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Beginning his musical career before he’d finished primary school, the day Lloyd Spiegel turned 11 he’d already performed 110 shows across three countries.

It’s true he was blessed with a musical family growing up, with Muddy Waters and B.B. King played at home and Australian blues legend Dutch Tilders living in his backyard. Now in his 28th year on the road, Lloyd served as the perfect musician to share some wisdom with our students.

One piece of advice he gives to all musicians? Invest in a tambourine.

“The tambourine is the best thing ever invented in the whole world. The reason is because it’s a splayed beat and it brings everything in,” Lloyd says.

ON SONGWRITING

“Sometimes we over think things and songs are like our children. We think they’re beautiful and wonderful and we’re scared to let anyone else see our children in case they think they’re ugly. It’s a bit like that with your songs. You’re a bit scared to put them out. You want every line to be absolutely amazing. Go and listen to all of the Beatles’ songs – not every line in those is a winner. It’s about the hook and the groove being a winner and the song being a complete piece.

Quite often your first instinct is the right one. The number one thing that sells albums is groove and the other thing is honesty. You’ve got to write the shit before you write the hit. That should be your mantra and you should write it on your wall.”

ON RECORDING

“The seduction of the audience in that medium is different; on stage you get to be louder and you can make mistakes but in the studio everything needs to be sharper and slicker.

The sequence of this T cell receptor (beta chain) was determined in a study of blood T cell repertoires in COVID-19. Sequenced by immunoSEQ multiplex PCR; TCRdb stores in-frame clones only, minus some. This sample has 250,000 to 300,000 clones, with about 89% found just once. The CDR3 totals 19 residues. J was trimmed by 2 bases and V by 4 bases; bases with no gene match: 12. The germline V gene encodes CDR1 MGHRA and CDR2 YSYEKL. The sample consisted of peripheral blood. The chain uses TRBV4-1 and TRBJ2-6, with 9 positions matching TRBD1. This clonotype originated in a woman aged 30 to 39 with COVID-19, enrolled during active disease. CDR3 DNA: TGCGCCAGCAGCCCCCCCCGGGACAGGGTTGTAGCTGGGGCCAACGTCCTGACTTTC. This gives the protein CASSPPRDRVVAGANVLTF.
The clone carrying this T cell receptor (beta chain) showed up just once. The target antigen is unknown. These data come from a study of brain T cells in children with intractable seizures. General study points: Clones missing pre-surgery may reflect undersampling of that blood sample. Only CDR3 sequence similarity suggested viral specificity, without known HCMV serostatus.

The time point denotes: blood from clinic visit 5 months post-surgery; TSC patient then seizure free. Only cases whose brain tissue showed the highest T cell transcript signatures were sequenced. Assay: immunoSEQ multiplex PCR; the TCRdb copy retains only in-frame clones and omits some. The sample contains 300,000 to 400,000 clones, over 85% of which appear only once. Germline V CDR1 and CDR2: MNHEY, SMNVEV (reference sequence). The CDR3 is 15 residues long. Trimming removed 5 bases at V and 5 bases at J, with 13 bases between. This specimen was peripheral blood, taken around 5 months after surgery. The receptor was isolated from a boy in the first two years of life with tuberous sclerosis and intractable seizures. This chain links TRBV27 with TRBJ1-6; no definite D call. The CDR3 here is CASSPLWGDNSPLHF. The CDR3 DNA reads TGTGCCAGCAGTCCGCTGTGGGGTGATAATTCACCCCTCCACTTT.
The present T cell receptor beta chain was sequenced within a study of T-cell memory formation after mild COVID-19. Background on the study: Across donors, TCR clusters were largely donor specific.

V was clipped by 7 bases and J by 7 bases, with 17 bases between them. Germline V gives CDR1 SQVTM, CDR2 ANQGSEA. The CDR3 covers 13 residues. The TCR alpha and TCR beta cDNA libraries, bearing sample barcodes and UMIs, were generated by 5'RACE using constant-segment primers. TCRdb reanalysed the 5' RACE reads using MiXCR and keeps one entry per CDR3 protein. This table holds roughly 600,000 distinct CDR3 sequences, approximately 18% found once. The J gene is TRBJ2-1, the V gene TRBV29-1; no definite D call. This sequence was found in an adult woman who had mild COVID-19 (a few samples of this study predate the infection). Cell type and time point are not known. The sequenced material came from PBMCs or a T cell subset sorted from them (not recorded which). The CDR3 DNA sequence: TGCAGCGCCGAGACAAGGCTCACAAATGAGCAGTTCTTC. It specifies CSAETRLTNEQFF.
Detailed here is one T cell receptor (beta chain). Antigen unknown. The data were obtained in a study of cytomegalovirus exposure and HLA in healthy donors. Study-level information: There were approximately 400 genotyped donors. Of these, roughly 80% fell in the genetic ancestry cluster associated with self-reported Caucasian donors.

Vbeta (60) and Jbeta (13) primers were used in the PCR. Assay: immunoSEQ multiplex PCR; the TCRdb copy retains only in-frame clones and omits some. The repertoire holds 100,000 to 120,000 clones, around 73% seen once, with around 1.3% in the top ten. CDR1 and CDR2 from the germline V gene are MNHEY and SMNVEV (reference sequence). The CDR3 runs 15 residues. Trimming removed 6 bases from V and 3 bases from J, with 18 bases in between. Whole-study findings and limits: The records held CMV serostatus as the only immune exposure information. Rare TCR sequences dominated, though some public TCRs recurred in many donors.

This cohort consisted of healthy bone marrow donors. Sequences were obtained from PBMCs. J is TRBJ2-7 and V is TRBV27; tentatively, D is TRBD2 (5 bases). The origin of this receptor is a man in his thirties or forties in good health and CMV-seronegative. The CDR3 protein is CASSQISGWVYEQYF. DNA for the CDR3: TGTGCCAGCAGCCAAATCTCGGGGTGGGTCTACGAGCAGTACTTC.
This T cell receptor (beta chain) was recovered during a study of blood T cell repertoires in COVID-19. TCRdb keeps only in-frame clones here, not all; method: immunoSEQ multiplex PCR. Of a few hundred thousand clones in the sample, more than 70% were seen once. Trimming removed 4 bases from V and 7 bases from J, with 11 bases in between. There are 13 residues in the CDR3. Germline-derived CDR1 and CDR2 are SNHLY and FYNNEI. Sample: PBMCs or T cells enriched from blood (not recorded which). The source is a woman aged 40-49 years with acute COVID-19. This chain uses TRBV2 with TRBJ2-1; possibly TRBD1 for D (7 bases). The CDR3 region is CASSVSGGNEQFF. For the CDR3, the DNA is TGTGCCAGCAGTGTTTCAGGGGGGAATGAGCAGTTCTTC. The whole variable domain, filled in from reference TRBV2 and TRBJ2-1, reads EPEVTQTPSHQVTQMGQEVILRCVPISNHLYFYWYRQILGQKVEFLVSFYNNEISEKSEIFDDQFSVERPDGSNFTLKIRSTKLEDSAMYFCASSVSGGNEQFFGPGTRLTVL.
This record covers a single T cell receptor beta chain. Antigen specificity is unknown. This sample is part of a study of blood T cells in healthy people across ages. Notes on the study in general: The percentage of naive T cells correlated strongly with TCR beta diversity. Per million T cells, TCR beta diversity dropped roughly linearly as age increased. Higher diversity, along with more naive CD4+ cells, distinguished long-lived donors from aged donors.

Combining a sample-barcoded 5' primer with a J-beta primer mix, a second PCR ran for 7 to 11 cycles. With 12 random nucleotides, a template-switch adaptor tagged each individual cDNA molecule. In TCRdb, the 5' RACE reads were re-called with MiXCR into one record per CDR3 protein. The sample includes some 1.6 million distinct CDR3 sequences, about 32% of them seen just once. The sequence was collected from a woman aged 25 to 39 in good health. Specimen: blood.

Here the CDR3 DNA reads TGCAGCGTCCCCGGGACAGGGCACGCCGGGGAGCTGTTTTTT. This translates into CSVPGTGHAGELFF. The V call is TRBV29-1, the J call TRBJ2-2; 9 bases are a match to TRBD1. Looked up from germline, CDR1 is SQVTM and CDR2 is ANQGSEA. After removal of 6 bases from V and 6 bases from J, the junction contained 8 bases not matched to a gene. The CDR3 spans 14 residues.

I’m an honest guitarist and what people are looking for is an honest performance: An honest good solid performance.”

ON THE INDUSTRY

“The concept of the broke, penniless, suffering musician is rubbish. If any of you are playing that game it is going to get you nowhere really quickly. I make a great living playing guitar and I’m really proud of that. I don’t want anybody to think I’m poor or that I’m struggling because I’m good at what I do and I’ve got a full time job. I’m a musician. The more people that act that way the more respect we’re going to get as a profession. The more you put yourself down the more society is going to do the same thing.”

ON TREATING IT LIKE A BUSINESS

“Business skills 101: Know your market, know your audience and know your product… Make meetings, talk to people and present yourself in a professional manner wherever possible. The era of the rock ‘n’ roller is great on stage, but if you take it to a meeting you’ll be walked to the door pretty quickly. It takes a lot of responsibility to act this immature.

The best way to get a record deal, management and an agent is to prove you don’t need them. Are they going to take on an artist who is selling 300 tickets a night or someone with no profile, music or audience?”

ON PICKING YOUR ‘TEAM’

“This sounds really conceited but I want someone who really loves me; someone who loves my music and gets along with me. I want them to feel like family because those people are going to bat and fight really hard for you. When I’ve dealt with big agencies before you’re just a number. You’ve literally got to call up sometimes with your artist number before you get through….You want your family around you.”

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